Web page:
WTO members participating in the negotiation of rules on e-commerce continued their work to streamline the negotiating text at a plenary meeting on 17 November. The co-conveners — Australia, Japan and Singapore — stressed that participating members keep working in small groups to narrow gaps and accelerate progress, particularly on the issues of electronic signatures and authentication, consumer protection and spam. They noted: “We are seeing convergence being built but need to move faster”.
The facilitators of small group discussions reported on the work undertaken in the last few weeks to bridge differences on text proposals covering online consumer protection, paperless trading, open government data, open internet access, customs duties on e-commerce, and electronic signatures and authentication. The co-conveners acknowledged progress made thus far and encouraged members to accelerate the pace of work in the next two weeks. They encouraged the facilitators to take an assertive approach to coordinating the work of the small groups.
Participants discussed topics that had been scheduled for consideration in the postponed March and April-May negotiating rounds, namely cyber security and options for capacity building and technical assistance.
Ambassador George Mina (Australia) said members needed to develop a modern set of new digital trade rules to unlock the potential of the digital economy. He added that the consolidated text is an important milestone towards that objective.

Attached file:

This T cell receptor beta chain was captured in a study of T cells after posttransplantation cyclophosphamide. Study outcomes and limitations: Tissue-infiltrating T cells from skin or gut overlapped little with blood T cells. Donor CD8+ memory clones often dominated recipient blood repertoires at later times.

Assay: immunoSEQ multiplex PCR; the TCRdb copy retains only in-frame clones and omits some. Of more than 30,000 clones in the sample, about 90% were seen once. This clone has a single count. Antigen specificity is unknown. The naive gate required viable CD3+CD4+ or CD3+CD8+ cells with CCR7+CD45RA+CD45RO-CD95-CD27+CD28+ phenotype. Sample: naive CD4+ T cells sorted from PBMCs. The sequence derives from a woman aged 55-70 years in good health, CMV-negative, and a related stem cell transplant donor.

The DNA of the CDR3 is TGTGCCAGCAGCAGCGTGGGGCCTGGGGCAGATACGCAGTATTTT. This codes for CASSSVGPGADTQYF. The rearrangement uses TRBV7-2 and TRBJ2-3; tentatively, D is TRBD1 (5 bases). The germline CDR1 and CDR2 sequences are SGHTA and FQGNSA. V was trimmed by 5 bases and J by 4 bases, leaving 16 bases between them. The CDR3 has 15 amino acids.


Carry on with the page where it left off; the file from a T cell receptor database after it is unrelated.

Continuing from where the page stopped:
Amb. Mina noted that the deadline for new proposals had passed and that the latest submission was from the United Kingdom.
In his opening remarks, Ambassador Hung Seng Tan (Singapore) asked proponents to ensure that their proposals enjoy a reasonable degree of support from members. He invited them to consider how to refine or rethink their proposals to gain wider traction. He declared that the co-conveners are ready to engage in the work of the small groups to bridge gaps and identify common landing zones in the negotiations. He noted that the consolidated text is a stepping stone to advance the negotiations in 2021. He said the work ahead is a quest for progress rather than perfection.
Ambassador Kazuyuki Yamazaki (Japan) in his concluding remarks said the objective is to ensure an open, transparent, inclusive process and that the detailed reports provided by the facilitators are essential in that regard. He added that the “clean text” is now within reach in some leading areas such as online consumer protection, electronic signatures and authentication, and spam, and that the initiative could show good progress next month. He said that the initiative needs to achieve as much progress as possible in streamlining the consolidated text in other areas such as data provisions and encouraged the facilitators to be more ambitious in doing so.
In an earlier plenary meeting on 5 November, members discussed the streamlined text on personal information/data protection and ICT products that use cryptography, i.e. certain codes and methods to protect information and communication.